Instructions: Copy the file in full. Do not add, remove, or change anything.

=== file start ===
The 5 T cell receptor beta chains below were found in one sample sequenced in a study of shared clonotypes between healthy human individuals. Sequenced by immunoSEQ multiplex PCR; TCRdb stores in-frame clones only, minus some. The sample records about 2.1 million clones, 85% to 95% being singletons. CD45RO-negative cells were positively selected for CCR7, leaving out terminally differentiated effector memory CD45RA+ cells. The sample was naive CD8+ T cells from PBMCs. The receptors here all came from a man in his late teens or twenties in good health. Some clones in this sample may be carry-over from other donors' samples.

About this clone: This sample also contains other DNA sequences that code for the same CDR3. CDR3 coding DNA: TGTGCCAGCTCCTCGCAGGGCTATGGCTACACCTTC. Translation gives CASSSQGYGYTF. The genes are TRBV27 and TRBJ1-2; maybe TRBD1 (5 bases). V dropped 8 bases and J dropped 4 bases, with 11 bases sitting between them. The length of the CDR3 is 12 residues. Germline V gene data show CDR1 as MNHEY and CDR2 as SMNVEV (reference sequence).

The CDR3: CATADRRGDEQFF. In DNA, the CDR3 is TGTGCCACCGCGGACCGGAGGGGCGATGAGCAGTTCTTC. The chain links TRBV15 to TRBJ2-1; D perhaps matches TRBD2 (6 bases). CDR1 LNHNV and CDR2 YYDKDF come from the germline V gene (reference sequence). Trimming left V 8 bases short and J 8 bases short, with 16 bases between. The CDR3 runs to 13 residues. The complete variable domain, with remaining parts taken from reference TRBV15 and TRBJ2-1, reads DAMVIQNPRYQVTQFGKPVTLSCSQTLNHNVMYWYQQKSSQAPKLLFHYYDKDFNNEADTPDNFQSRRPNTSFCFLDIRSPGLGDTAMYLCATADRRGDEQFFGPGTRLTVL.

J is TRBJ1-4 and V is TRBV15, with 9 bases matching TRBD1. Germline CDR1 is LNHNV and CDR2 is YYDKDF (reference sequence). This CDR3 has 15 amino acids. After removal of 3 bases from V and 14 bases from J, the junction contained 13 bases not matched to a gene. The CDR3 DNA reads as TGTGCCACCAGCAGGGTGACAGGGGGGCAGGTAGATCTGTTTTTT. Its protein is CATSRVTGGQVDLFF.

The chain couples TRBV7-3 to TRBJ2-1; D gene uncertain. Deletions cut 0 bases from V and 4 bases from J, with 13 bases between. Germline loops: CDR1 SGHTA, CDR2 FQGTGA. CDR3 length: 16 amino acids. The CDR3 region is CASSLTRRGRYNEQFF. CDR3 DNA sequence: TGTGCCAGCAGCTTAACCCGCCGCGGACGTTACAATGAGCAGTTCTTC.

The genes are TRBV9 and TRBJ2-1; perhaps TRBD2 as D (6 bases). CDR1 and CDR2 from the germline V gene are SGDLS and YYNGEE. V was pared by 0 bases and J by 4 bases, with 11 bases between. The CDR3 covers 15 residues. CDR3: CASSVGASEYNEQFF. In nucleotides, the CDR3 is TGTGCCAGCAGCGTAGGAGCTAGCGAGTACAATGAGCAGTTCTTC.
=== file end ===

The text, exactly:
The 5 T cell receptor beta chains below were found in one sample sequenced in a study of shared clonotypes between healthy human individuals. Sequenced by immunoSEQ multiplex PCR; TCRdb stores in-frame clones only, minus some. The sample records about 2.1 million clones, 85% to 95% being singletons. CD45RO-negative cells were positively selected for CCR7, leaving out terminally differentiated effector memory CD45RA+ cells. The sample was naive CD8+ T cells from PBMCs. The receptors here all came from a man in his late teens or twenties in good health. Some clones in this sample may be carry-over from other donors' samples.

About this clone: This sample also contains other DNA sequences that code for the same CDR3. CDR3 coding DNA: TGTGCCAGCTCCTCGCAGGGCTATGGCTACACCTTC. Translation gives CASSSQGYGYTF. The genes are TRBV27 and TRBJ1-2; maybe TRBD1 (5 bases). V dropped 8 bases and J dropped 4 bases, with 11 bases sitting between them. The length of the CDR3 is 12 residues. Germline V gene data show CDR1 as MNHEY and CDR2 as SMNVEV (reference sequence).

The CDR3: CATADRRGDEQFF. In DNA, the CDR3 is TGTGCCACCGCGGACCGGAGGGGCGATGAGCAGTTCTTC. The chain links TRBV15 to TRBJ2-1; D perhaps matches TRBD2 (6 bases). CDR1 LNHNV and CDR2 YYDKDF come from the germline V gene (reference sequence). Trimming left V 8 bases short and J 8 bases short, with 16 bases between. The CDR3 runs to 13 residues. The complete variable domain, with remaining parts taken from reference TRBV15 and TRBJ2-1, reads DAMVIQNPRYQVTQFGKPVTLSCSQTLNHNVMYWYQQKSSQAPKLLFHYYDKDFNNEADTPDNFQSRRPNTSFCFLDIRSPGLGDTAMYLCATADRRGDEQFFGPGTRLTVL.

J is TRBJ1-4 and V is TRBV15, with 9 bases matching TRBD1. Germline CDR1 is LNHNV and CDR2 is YYDKDF (reference sequence). This CDR3 has 15 amino acids. After removal of 3 bases from V and 14 bases from J, the junction contained 13 bases not matched to a gene. The CDR3 DNA reads as TGTGCCACCAGCAGGGTGACAGGGGGGCAGGTAGATCTGTTTTTT. Its protein is CATSRVTGGQVDLFF.

The chain couples TRBV7-3 to TRBJ2-1; D gene uncertain. Deletions cut 0 bases from V and 4 bases from J, with 13 bases between. Germline loops: CDR1 SGHTA, CDR2 FQGTGA. CDR3 length: 16 amino acids. The CDR3 region is CASSLTRRGRYNEQFF. CDR3 DNA sequence: TGTGCCAGCAGCTTAACCCGCCGCGGACGTTACAATGAGCAGTTCTTC.

The genes are TRBV9 and TRBJ2-1; perhaps TRBD2 as D (6 bases). CDR1 and CDR2 from the germline V gene are SGDLS and YYNGEE. V was pared by 0 bases and J by 4 bases, with 11 bases between. The CDR3 covers 15 residues. CDR3: CASSVGASEYNEQFF. In nucleotides, the CDR3 is TGTGCCAGCAGCGTAGGAGCTAGCGAGTACAATGAGCAGTTCTTC.